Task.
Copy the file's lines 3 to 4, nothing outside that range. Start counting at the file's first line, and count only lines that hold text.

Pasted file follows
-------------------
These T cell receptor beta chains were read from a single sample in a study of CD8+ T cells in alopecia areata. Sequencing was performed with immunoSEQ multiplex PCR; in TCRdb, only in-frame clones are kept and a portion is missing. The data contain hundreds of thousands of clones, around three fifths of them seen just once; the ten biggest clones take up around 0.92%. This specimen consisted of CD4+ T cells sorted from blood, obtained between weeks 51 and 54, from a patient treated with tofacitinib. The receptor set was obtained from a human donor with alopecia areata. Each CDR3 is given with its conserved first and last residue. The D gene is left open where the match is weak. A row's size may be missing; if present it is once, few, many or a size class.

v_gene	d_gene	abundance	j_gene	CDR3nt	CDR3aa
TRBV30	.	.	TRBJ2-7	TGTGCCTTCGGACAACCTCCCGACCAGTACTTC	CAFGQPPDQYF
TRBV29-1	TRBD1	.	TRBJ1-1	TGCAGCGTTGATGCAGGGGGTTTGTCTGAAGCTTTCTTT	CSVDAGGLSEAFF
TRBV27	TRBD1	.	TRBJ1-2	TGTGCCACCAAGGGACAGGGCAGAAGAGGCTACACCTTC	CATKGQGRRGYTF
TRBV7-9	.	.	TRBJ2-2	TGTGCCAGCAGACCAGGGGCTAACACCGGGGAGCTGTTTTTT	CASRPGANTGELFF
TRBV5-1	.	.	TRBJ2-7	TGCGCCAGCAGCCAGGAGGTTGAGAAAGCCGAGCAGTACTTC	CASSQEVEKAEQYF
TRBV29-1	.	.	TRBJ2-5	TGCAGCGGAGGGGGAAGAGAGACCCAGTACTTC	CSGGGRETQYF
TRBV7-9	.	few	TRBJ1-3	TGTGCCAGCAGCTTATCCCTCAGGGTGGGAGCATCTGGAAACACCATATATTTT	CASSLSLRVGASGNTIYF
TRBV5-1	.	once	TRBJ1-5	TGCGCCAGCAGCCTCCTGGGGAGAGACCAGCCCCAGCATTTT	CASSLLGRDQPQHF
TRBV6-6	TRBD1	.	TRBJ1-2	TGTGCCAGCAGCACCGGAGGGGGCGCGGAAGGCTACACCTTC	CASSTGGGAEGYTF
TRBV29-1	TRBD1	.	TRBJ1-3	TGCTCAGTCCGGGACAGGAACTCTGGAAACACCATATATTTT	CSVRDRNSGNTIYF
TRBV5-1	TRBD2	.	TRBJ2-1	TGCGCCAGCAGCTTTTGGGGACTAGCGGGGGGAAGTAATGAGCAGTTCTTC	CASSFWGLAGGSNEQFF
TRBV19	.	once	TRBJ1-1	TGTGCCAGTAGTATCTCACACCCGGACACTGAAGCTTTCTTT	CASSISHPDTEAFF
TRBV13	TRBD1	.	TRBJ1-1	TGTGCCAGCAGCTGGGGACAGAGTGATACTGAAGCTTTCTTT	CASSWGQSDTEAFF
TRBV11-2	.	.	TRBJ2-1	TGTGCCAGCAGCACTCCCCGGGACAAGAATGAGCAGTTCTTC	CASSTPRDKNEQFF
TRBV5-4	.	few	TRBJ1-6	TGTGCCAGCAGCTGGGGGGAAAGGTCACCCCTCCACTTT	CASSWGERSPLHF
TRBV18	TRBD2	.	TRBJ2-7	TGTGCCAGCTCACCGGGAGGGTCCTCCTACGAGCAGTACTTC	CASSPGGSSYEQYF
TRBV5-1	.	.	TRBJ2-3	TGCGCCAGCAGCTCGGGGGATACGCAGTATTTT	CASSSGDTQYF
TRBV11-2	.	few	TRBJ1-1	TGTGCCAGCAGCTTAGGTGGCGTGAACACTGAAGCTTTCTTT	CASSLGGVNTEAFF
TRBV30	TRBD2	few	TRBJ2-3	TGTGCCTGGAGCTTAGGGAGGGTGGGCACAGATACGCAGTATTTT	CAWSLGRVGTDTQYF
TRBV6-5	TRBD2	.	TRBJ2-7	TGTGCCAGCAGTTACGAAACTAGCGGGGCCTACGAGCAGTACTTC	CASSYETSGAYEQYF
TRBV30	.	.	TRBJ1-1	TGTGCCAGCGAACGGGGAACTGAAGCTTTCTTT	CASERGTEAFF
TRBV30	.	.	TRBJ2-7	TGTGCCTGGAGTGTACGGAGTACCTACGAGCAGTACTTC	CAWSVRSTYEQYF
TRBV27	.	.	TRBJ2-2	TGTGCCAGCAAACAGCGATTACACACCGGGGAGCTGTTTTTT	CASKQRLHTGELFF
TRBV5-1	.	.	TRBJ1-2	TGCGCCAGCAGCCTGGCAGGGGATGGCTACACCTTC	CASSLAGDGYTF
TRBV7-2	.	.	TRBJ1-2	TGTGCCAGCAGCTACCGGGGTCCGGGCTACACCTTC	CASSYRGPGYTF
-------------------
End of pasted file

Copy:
TRBV30	.	.	TRBJ2-7	TGTGCCTTCGGACAACCTCCCGACCAGTACTTC	CAFGQPPDQYF
TRBV29-1	TRBD1	.	TRBJ1-1	TGCAGCGTTGATGCAGGGGGTTTGTCTGAAGCTTTCTTT	CSVDAGGLSEAFF